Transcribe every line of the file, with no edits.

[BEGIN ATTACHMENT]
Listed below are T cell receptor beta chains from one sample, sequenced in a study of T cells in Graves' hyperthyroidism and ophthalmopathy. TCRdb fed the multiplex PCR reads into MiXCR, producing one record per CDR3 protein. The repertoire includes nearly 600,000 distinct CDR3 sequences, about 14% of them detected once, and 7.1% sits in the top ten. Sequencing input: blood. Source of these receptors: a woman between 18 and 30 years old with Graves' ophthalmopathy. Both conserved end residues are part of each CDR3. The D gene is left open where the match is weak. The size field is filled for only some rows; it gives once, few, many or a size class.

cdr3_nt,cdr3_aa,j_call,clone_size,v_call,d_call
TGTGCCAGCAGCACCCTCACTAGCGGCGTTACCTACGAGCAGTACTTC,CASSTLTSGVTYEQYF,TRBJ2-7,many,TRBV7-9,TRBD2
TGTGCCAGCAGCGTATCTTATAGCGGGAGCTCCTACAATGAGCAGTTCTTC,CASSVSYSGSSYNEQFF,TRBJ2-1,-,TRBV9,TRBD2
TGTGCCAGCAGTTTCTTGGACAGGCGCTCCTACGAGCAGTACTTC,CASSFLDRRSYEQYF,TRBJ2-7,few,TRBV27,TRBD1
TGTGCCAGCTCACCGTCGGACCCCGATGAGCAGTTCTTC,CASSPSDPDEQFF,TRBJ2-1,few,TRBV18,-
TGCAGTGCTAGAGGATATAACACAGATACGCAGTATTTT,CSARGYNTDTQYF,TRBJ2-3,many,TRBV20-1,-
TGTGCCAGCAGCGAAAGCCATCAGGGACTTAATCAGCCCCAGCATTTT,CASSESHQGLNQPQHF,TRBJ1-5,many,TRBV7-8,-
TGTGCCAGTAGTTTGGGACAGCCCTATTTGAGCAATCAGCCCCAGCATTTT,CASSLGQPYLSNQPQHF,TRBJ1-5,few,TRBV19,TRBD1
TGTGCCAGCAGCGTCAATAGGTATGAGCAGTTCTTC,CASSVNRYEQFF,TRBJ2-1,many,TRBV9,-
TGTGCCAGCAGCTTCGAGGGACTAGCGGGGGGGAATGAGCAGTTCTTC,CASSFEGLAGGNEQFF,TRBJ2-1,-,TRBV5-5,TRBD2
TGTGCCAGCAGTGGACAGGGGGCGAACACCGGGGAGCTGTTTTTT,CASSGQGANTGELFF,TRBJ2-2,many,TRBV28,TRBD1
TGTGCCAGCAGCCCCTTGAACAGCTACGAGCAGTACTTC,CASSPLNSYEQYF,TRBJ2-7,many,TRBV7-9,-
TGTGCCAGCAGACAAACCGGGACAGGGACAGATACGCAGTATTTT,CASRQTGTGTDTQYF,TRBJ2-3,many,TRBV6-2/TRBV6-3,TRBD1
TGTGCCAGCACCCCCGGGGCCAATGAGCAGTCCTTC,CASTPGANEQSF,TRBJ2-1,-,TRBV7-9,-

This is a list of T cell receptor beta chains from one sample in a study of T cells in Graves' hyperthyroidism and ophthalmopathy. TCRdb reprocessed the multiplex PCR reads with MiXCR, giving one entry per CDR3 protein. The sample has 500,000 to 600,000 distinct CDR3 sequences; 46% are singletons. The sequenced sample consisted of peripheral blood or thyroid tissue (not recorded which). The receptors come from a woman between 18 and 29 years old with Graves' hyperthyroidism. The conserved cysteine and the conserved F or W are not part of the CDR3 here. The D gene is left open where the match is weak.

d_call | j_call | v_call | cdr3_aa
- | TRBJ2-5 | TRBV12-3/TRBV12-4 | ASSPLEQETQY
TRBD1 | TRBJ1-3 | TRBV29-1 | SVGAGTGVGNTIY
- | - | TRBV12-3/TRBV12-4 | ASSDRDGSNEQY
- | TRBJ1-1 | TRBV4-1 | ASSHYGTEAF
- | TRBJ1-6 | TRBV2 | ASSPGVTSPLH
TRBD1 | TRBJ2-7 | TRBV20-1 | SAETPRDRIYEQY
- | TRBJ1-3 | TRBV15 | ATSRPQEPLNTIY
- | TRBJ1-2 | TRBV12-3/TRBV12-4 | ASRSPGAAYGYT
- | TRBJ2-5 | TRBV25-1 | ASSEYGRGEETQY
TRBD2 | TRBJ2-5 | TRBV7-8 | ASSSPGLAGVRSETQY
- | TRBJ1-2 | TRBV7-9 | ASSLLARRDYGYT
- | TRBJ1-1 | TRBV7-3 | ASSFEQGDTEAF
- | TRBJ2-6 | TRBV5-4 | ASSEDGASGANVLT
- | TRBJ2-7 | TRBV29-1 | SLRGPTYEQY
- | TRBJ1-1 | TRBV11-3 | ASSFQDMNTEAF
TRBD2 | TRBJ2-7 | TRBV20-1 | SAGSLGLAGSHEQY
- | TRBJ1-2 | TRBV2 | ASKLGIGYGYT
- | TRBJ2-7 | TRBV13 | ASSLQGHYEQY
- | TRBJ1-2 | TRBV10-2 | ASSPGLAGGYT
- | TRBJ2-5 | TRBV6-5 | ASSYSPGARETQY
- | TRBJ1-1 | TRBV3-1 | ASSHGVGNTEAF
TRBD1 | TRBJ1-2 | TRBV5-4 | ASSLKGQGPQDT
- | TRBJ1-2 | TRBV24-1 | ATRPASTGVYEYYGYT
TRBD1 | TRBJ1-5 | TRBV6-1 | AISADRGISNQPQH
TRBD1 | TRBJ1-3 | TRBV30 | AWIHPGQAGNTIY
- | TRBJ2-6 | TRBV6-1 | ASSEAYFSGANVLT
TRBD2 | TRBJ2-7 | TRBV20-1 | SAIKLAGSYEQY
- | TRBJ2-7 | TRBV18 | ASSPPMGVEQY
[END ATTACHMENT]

Listed below are T cell receptor beta chains from one sample, sequenced in a study of T cells in Graves' hyperthyroidism and ophthalmopathy. TCRdb fed the multiplex PCR reads into MiXCR, producing one record per CDR3 protein. The repertoire includes nearly 600,000 distinct CDR3 sequences, about 14% of them detected once, and 7.1% sits in the top ten. Sequencing input: blood. Source of these receptors: a woman between 18 and 30 years old with Graves' ophthalmopathy. Both conserved end residues are part of each CDR3. The D gene is left open where the match is weak. The size field is filled for only some rows; it gives once, few, many or a size class.

cdr3_nt,cdr3_aa,j_call,clone_size,v_call,d_call
TGTGCCAGCAGCACCCTCACTAGCGGCGTTACCTACGAGCAGTACTTC,CASSTLTSGVTYEQYF,TRBJ2-7,many,TRBV7-9,TRBD2
TGTGCCAGCAGCGTATCTTATAGCGGGAGCTCCTACAATGAGCAGTTCTTC,CASSVSYSGSSYNEQFF,TRBJ2-1,-,TRBV9,TRBD2
TGTGCCAGCAGTTTCTTGGACAGGCGCTCCTACGAGCAGTACTTC,CASSFLDRRSYEQYF,TRBJ2-7,few,TRBV27,TRBD1
TGTGCCAGCTCACCGTCGGACCCCGATGAGCAGTTCTTC,CASSPSDPDEQFF,TRBJ2-1,few,TRBV18,-
TGCAGTGCTAGAGGATATAACACAGATACGCAGTATTTT,CSARGYNTDTQYF,TRBJ2-3,many,TRBV20-1,-
TGTGCCAGCAGCGAAAGCCATCAGGGACTTAATCAGCCCCAGCATTTT,CASSESHQGLNQPQHF,TRBJ1-5,many,TRBV7-8,-
TGTGCCAGTAGTTTGGGACAGCCCTATTTGAGCAATCAGCCCCAGCATTTT,CASSLGQPYLSNQPQHF,TRBJ1-5,few,TRBV19,TRBD1
TGTGCCAGCAGCGTCAATAGGTATGAGCAGTTCTTC,CASSVNRYEQFF,TRBJ2-1,many,TRBV9,-
TGTGCCAGCAGCTTCGAGGGACTAGCGGGGGGGAATGAGCAGTTCTTC,CASSFEGLAGGNEQFF,TRBJ2-1,-,TRBV5-5,TRBD2
TGTGCCAGCAGTGGACAGGGGGCGAACACCGGGGAGCTGTTTTTT,CASSGQGANTGELFF,TRBJ2-2,many,TRBV28,TRBD1
TGTGCCAGCAGCCCCTTGAACAGCTACGAGCAGTACTTC,CASSPLNSYEQYF,TRBJ2-7,many,TRBV7-9,-
TGTGCCAGCAGACAAACCGGGACAGGGACAGATACGCAGTATTTT,CASRQTGTGTDTQYF,TRBJ2-3,many,TRBV6-2/TRBV6-3,TRBD1
TGTGCCAGCACCCCCGGGGCCAATGAGCAGTCCTTC,CASTPGANEQSF,TRBJ2-1,-,TRBV7-9,-

This is a list of T cell receptor beta chains from one sample in a study of T cells in Graves' hyperthyroidism and ophthalmopathy. TCRdb reprocessed the multiplex PCR reads with MiXCR, giving one entry per CDR3 protein. The sample has 500,000 to 600,000 distinct CDR3 sequences; 46% are singletons. The sequenced sample consisted of peripheral blood or thyroid tissue (not recorded which). The receptors come from a woman between 18 and 29 years old with Graves' hyperthyroidism. The conserved cysteine and the conserved F or W are not part of the CDR3 here. The D gene is left open where the match is weak.

d_call | j_call | v_call | cdr3_aa
- | TRBJ2-5 | TRBV12-3/TRBV12-4 | ASSPLEQETQY
TRBD1 | TRBJ1-3 | TRBV29-1 | SVGAGTGVGNTIY
- | - | TRBV12-3/TRBV12-4 | ASSDRDGSNEQY
- | TRBJ1-1 | TRBV4-1 | ASSHYGTEAF
- | TRBJ1-6 | TRBV2 | ASSPGVTSPLH
TRBD1 | TRBJ2-7 | TRBV20-1 | SAETPRDRIYEQY
- | TRBJ1-3 | TRBV15 | ATSRPQEPLNTIY
- | TRBJ1-2 | TRBV12-3/TRBV12-4 | ASRSPGAAYGYT
- | TRBJ2-5 | TRBV25-1 | ASSEYGRGEETQY
TRBD2 | TRBJ2-5 | TRBV7-8 | ASSSPGLAGVRSETQY
- | TRBJ1-2 | TRBV7-9 | ASSLLARRDYGYT
- | TRBJ1-1 | TRBV7-3 | ASSFEQGDTEAF
- | TRBJ2-6 | TRBV5-4 | ASSEDGASGANVLT
- | TRBJ2-7 | TRBV29-1 | SLRGPTYEQY
- | TRBJ1-1 | TRBV11-3 | ASSFQDMNTEAF
TRBD2 | TRBJ2-7 | TRBV20-1 | SAGSLGLAGSHEQY
- | TRBJ1-2 | TRBV2 | ASKLGIGYGYT
- | TRBJ2-7 | TRBV13 | ASSLQGHYEQY
- | TRBJ1-2 | TRBV10-2 | ASSPGLAGGYT
- | TRBJ2-5 | TRBV6-5 | ASSYSPGARETQY
- | TRBJ1-1 | TRBV3-1 | ASSHGVGNTEAF
TRBD1 | TRBJ1-2 | TRBV5-4 | ASSLKGQGPQDT
- | TRBJ1-2 | TRBV24-1 | ATRPASTGVYEYYGYT
TRBD1 | TRBJ1-5 | TRBV6-1 | AISADRGISNQPQH
TRBD1 | TRBJ1-3 | TRBV30 | AWIHPGQAGNTIY
- | TRBJ2-6 | TRBV6-1 | ASSEAYFSGANVLT
TRBD2 | TRBJ2-7 | TRBV20-1 | SAIKLAGSYEQY
- | TRBJ2-7 | TRBV18 | ASSPPMGVEQY